Property insurers often reject claims based on the vacant and unoccupied provisions in the policy. Often times the insurance company breaches its contract when it improperly rejects claims based on these provisions.
In Independent Fire Insurance Comnpany v. Butler, 362 So. 2d 980 (Fla. 1st DCA 1978), the First District Court of Appeal defined the terms “vacancy” and “occupancy”. The term vacancy as used in these policies applies to inanimate objects. Therefore, a court will look to furniture or furnishings located in the property to determine whether the property is vacant. The term “occupied” referse to a dwelling which is in actual use by human beings. It is not essential that someone sleep in a dwelling in order to render it occupied. Occupancy is largely a matter of intent. A court will look to the nature and character of the building, the purposes for which it is designed, an the uses contemplated by the parties as expressed in the insurance contract.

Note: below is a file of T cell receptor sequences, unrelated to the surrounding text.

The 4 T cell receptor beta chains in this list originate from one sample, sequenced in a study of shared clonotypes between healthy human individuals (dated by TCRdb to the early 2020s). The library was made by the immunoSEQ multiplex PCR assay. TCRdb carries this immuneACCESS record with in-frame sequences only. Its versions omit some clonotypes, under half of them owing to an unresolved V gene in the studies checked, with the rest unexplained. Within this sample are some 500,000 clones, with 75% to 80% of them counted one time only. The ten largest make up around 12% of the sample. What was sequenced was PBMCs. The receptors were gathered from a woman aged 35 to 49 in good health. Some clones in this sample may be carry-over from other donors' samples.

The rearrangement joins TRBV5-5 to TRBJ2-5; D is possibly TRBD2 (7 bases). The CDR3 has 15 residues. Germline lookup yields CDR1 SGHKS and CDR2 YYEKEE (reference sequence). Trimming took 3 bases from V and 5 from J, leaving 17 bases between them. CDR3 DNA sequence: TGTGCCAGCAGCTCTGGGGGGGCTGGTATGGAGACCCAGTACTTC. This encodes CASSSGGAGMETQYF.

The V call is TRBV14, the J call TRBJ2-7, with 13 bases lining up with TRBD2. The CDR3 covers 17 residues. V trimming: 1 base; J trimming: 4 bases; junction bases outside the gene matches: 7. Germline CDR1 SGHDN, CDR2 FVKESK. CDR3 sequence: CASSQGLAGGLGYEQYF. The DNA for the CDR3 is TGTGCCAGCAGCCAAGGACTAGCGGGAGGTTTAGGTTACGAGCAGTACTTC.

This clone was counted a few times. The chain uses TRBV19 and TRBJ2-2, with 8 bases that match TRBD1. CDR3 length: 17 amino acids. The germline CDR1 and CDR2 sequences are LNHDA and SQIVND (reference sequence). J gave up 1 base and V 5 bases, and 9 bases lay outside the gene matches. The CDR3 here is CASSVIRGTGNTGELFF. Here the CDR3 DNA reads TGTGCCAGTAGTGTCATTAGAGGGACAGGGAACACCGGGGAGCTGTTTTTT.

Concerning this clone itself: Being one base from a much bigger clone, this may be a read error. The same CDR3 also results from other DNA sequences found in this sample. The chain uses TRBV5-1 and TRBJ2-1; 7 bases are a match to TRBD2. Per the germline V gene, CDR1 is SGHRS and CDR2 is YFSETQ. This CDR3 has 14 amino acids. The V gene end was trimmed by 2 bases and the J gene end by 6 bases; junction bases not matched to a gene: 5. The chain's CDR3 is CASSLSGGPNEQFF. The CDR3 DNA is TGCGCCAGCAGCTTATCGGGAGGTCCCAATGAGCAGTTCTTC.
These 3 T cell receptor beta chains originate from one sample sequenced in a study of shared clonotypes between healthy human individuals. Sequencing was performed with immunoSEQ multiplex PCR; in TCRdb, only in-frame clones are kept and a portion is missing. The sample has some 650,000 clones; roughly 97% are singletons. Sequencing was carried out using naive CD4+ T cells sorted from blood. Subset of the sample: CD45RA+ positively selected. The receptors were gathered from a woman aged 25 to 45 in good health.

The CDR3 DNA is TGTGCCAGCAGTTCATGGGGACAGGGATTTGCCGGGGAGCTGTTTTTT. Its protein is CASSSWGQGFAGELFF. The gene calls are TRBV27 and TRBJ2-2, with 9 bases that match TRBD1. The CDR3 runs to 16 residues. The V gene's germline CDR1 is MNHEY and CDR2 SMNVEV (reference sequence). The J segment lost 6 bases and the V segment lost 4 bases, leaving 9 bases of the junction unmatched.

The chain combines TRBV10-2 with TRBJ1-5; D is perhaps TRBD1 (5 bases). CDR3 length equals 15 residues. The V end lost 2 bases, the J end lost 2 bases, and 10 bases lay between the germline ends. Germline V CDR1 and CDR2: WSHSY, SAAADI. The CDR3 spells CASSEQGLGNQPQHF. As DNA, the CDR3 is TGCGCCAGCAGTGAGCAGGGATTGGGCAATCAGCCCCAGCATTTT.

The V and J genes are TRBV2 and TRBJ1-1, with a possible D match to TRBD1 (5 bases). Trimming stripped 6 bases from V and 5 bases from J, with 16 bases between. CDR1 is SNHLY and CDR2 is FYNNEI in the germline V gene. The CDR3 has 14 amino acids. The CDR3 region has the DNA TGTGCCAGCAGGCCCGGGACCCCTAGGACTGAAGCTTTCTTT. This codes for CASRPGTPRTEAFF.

If your insurance company denied a claim based on the vacant and unoccupied policy provision, you may have a right to recover based on these definitions.